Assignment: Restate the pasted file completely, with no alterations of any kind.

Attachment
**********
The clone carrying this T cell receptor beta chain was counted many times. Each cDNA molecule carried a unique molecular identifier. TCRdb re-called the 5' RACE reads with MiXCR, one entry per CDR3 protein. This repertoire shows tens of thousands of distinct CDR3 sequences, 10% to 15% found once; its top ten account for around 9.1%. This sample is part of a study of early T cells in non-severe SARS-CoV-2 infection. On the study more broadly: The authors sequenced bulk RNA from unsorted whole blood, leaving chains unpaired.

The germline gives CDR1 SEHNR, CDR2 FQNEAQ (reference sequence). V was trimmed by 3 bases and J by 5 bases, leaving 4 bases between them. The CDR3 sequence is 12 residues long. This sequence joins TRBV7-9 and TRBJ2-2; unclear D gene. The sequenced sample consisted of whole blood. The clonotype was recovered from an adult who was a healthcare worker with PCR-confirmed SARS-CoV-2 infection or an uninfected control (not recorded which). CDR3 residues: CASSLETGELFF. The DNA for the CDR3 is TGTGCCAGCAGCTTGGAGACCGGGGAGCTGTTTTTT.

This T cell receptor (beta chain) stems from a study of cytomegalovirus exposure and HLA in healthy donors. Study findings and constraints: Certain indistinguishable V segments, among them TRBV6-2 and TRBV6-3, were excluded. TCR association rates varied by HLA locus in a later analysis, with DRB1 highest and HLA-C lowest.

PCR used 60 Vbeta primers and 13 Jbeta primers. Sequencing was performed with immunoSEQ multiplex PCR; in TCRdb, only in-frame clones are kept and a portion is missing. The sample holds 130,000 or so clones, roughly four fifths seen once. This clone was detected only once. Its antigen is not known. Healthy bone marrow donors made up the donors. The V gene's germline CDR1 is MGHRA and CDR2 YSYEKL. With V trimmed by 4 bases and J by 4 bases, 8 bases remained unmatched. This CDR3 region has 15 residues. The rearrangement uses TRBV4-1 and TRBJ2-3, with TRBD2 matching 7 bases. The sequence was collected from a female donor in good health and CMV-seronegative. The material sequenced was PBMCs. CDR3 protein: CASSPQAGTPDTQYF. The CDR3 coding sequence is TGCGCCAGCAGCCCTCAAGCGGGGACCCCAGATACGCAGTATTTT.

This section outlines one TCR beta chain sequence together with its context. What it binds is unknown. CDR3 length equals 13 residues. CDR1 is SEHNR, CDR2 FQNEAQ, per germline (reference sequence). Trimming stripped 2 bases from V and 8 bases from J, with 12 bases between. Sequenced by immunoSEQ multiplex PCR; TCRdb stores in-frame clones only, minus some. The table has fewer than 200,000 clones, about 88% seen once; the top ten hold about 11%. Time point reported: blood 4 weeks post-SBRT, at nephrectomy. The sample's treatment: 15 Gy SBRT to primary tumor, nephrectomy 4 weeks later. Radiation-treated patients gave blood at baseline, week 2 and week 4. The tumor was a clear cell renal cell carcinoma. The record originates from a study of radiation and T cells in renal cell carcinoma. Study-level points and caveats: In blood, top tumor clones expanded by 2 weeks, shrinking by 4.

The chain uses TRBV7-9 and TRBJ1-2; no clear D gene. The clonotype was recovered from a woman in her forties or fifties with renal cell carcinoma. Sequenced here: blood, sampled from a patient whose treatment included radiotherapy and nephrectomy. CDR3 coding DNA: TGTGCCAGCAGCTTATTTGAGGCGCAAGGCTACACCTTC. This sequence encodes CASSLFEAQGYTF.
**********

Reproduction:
The clone carrying this T cell receptor beta chain was counted many times. Each cDNA molecule carried a unique molecular identifier. TCRdb re-called the 5' RACE reads with MiXCR, one entry per CDR3 protein. This repertoire shows tens of thousands of distinct CDR3 sequences, 10% to 15% found once; its top ten account for around 9.1%. This sample is part of a study of early T cells in non-severe SARS-CoV-2 infection. On the study more broadly: The authors sequenced bulk RNA from unsorted whole blood, leaving chains unpaired.

The germline gives CDR1 SEHNR, CDR2 FQNEAQ (reference sequence). V was trimmed by 3 bases and J by 5 bases, leaving 4 bases between them. The CDR3 sequence is 12 residues long. This sequence joins TRBV7-9 and TRBJ2-2; unclear D gene. The sequenced sample consisted of whole blood. The clonotype was recovered from an adult who was a healthcare worker with PCR-confirmed SARS-CoV-2 infection or an uninfected control (not recorded which). CDR3 residues: CASSLETGELFF. The DNA for the CDR3 is TGTGCCAGCAGCTTGGAGACCGGGGAGCTGTTTTTT.

This T cell receptor (beta chain) stems from a study of cytomegalovirus exposure and HLA in healthy donors. Study findings and constraints: Certain indistinguishable V segments, among them TRBV6-2 and TRBV6-3, were excluded. TCR association rates varied by HLA locus in a later analysis, with DRB1 highest and HLA-C lowest.

PCR used 60 Vbeta primers and 13 Jbeta primers. Sequencing was performed with immunoSEQ multiplex PCR; in TCRdb, only in-frame clones are kept and a portion is missing. The sample holds 130,000 or so clones, roughly four fifths seen once. This clone was detected only once. Its antigen is not known. Healthy bone marrow donors made up the donors. The V gene's germline CDR1 is MGHRA and CDR2 YSYEKL. With V trimmed by 4 bases and J by 4 bases, 8 bases remained unmatched. This CDR3 region has 15 residues. The rearrangement uses TRBV4-1 and TRBJ2-3, with TRBD2 matching 7 bases. The sequence was collected from a female donor in good health and CMV-seronegative. The material sequenced was PBMCs. CDR3 protein: CASSPQAGTPDTQYF. The CDR3 coding sequence is TGCGCCAGCAGCCCTCAAGCGGGGACCCCAGATACGCAGTATTTT.

This section outlines one TCR beta chain sequence together with its context. What it binds is unknown. CDR3 length equals 13 residues. CDR1 is SEHNR, CDR2 FQNEAQ, per germline (reference sequence). Trimming stripped 2 bases from V and 8 bases from J, with 12 bases between. Sequenced by immunoSEQ multiplex PCR; TCRdb stores in-frame clones only, minus some. The table has fewer than 200,000 clones, about 88% seen once; the top ten hold about 11%. Time point reported: blood 4 weeks post-SBRT, at nephrectomy. The sample's treatment: 15 Gy SBRT to primary tumor, nephrectomy 4 weeks later. Radiation-treated patients gave blood at baseline, week 2 and week 4. The tumor was a clear cell renal cell carcinoma. The record originates from a study of radiation and T cells in renal cell carcinoma. Study-level points and caveats: In blood, top tumor clones expanded by 2 weeks, shrinking by 4.

The chain uses TRBV7-9 and TRBJ1-2; no clear D gene. The clonotype was recovered from a woman in her forties or fifties with renal cell carcinoma. Sequenced here: blood, sampled from a patient whose treatment included radiotherapy and nephrectomy. CDR3 coding DNA: TGTGCCAGCAGCTTATTTGAGGCGCAAGGCTACACCTTC. This sequence encodes CASSLFEAQGYTF.